As the importance of social technologies increases, many users fail to pay sufficient critical attention to the political incursions that such technologies invite.
Millions who cannot fathom life without social technologies are, in all likelihood, the same demographic that is most willing to excuse the political transgressions these technologies engender—particularly if the consequent harm affects people other than themselves.
For example, the police state has routinized extra-juridical killings in America’s black and brown communities. In response, liberal reformers advocate a nationwide adoption of body cameras by police departments.
By placing body cameras on thousands of officers, these reformers hope for a drastic drop in the number of police killings and brutality. They hang their hopes on the new visual record of police cruelty. Footage of the police shooting black Americans and others, their argument goes, will make it no longer so easy for the authorities to ignore, or for the media to brush aside.
Though it happens regularly across a spectrum of devices and digital platforms, profiling and surveillance is illegal to differing extents. And, it may be unconstitutional for the state to invade citizens’ personal lives with technologies like body cams.
Nevertheless, the public outcry for these devices on police officers allows the state to monitor, with unprecedented closeness, the actions of all individuals in the public sphere, especially those whom it has systematically targeted well before the advent of the body cam.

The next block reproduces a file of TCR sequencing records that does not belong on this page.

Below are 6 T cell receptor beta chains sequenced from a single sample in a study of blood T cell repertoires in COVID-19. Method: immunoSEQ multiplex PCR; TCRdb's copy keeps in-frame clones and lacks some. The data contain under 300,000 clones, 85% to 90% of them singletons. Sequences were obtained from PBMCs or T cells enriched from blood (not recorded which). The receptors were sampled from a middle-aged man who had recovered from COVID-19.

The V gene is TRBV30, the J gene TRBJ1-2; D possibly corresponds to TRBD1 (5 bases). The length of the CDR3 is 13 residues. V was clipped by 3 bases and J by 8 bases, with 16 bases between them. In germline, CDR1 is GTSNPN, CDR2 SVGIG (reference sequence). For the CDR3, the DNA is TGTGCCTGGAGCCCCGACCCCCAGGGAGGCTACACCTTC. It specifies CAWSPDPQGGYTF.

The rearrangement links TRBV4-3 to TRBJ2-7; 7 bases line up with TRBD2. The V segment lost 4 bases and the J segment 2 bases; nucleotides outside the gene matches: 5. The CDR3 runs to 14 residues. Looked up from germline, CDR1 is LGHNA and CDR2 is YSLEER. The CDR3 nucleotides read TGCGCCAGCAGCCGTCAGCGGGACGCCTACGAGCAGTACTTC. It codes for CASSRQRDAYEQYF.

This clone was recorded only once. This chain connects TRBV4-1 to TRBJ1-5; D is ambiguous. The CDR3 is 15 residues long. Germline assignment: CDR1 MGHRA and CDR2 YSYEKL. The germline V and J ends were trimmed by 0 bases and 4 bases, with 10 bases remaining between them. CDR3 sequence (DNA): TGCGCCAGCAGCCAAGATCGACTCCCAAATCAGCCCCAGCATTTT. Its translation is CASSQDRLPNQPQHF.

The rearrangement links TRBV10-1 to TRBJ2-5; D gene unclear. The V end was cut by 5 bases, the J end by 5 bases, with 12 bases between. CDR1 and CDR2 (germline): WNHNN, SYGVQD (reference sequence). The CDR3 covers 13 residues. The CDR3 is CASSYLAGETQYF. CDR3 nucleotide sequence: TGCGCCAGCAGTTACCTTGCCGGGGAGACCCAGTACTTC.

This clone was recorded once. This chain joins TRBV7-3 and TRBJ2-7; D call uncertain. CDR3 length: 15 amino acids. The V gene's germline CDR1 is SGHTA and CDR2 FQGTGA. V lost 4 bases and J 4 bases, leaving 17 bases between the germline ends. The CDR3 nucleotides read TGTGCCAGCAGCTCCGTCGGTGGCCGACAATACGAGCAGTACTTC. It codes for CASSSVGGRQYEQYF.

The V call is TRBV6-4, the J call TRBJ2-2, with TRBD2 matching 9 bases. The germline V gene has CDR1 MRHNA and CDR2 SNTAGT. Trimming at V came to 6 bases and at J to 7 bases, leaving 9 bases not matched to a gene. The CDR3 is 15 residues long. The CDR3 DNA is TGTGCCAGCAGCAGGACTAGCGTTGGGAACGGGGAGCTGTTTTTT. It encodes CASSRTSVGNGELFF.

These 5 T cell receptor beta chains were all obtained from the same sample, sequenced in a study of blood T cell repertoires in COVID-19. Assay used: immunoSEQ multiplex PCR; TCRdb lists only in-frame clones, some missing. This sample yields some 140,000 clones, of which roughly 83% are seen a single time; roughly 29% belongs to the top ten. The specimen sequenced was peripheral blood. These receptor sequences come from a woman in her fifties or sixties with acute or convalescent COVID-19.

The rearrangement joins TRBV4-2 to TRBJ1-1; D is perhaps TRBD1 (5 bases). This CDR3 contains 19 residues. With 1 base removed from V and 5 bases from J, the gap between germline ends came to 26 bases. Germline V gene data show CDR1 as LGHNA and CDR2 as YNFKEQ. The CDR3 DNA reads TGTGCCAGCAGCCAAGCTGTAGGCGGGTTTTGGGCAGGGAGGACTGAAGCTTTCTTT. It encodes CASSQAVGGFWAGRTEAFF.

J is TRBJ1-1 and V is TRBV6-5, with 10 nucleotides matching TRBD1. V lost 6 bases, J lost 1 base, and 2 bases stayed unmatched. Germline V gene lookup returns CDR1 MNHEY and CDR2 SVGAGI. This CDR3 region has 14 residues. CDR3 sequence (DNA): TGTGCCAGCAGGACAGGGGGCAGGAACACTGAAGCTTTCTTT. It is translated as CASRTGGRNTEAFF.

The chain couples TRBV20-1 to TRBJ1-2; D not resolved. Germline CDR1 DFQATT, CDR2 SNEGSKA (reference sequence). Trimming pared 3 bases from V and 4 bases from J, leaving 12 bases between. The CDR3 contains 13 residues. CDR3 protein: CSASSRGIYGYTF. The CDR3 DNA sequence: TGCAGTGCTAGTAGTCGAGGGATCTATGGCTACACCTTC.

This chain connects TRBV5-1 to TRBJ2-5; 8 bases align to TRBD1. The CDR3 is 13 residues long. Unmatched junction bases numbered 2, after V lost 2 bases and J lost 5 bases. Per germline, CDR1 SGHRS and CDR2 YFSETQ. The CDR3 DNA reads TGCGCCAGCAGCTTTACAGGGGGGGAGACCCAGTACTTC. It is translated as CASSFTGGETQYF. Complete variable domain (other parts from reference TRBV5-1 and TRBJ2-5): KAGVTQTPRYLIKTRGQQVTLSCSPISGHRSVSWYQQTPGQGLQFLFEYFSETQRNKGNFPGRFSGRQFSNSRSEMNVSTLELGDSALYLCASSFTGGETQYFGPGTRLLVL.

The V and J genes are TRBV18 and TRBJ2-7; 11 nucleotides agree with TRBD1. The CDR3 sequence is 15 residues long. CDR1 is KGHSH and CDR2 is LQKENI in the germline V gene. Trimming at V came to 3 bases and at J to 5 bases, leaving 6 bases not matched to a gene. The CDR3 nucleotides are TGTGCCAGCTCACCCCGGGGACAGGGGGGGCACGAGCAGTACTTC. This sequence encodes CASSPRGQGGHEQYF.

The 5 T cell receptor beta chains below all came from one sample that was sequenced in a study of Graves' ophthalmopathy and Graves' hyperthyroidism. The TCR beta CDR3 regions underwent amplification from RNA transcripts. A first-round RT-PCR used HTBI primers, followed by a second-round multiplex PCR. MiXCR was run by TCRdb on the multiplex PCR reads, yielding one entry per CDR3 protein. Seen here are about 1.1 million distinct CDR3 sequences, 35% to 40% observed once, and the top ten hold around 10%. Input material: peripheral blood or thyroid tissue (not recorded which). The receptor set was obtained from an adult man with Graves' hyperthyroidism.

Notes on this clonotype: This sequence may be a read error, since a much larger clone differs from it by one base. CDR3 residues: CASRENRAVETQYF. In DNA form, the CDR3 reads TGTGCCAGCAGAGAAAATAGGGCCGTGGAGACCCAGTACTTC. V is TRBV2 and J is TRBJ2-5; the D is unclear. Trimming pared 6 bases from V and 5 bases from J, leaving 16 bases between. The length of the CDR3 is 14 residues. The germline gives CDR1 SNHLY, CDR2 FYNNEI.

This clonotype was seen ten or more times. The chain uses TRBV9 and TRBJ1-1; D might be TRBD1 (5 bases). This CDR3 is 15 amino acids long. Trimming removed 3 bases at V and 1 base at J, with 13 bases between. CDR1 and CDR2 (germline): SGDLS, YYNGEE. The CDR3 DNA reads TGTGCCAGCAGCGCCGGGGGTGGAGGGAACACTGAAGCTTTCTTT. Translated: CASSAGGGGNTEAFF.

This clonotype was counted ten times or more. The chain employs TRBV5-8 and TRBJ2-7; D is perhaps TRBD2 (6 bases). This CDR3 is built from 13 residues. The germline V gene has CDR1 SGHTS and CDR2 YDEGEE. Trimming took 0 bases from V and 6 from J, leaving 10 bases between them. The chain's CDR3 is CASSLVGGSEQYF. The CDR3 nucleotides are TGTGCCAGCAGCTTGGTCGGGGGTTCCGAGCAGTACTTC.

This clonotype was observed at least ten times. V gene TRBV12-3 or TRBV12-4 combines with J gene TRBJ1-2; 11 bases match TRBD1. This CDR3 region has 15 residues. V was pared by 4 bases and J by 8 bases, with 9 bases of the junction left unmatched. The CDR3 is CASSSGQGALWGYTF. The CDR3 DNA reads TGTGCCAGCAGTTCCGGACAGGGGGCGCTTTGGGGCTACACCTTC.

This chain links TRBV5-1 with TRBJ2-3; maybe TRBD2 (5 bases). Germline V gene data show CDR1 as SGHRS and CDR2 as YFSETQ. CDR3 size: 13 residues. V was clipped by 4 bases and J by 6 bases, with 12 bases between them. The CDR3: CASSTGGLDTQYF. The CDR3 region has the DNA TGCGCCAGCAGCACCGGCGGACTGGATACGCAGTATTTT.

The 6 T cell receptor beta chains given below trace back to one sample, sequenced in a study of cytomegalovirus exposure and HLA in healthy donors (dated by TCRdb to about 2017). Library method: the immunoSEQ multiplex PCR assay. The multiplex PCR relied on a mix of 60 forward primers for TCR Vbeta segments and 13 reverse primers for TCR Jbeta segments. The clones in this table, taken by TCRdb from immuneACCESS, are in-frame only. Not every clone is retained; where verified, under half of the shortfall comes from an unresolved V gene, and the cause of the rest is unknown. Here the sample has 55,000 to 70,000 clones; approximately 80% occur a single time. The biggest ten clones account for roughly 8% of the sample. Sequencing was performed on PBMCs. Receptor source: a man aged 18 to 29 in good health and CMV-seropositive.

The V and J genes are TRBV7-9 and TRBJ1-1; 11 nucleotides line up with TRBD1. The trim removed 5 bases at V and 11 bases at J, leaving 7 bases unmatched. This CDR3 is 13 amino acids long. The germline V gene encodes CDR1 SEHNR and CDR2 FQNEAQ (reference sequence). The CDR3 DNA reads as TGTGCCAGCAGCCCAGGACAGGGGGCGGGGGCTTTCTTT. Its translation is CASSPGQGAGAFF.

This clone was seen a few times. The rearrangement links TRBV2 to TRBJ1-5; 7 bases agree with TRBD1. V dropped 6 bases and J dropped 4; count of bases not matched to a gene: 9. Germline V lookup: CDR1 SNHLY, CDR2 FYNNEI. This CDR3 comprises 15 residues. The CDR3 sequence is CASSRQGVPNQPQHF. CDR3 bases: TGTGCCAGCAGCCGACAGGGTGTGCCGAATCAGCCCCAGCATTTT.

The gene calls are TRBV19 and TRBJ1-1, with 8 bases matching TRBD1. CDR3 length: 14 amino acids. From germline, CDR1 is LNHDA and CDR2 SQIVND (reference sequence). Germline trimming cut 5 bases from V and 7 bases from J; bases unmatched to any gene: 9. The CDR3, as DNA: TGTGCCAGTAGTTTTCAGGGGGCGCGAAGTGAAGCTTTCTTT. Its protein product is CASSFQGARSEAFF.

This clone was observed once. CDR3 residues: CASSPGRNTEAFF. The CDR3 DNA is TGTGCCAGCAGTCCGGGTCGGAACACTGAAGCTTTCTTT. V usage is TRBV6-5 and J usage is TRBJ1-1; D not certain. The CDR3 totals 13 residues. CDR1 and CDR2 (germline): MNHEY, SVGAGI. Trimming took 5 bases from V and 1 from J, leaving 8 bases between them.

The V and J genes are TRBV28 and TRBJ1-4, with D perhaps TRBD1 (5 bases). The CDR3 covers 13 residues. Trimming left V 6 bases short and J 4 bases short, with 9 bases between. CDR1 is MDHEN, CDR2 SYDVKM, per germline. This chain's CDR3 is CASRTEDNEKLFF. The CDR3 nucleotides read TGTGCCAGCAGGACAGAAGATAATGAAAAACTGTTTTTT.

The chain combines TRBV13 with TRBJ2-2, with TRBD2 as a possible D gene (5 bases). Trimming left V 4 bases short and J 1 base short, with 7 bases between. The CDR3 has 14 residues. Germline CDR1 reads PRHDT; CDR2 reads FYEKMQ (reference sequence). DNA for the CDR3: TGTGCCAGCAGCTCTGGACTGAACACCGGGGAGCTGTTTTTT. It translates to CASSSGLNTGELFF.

This is precisely in keeping with what critical technologists mean when they assert that technologies have a politics.
That is, in lieu of addressing the fact that police already wield lethal weapons in an often illegal manner, or that specific laws disproportionately have affected specific ethnic communities for decades, some reformers are uncritically willing to give the state a front row seat at virtually every traffic and pedestrian stop.
It is much easier to delegate a misplaced sense of civic duty to a watchful technology than actually confront the racism inherent in the policing and judicial institutions of the state. Hence, the line of thinking that espouses body cameras also tends to “eclipse other sorts of moral and political reasoning,” as technologist Langdon Winner writes. Ultimately, it is imperative that technology users recognize that important technologies in their lives remain capable of wreaking havoc on the “moral and political” rights and liberties of others.
Mateo Pimentel is a borderland denizen and graduate student at Arizona State University. He writes for political newsletters and alternative news sources, as well as academic journals. His coauthored book, Capitalism, Justice, and Democratic Political Economy, will be published later this year.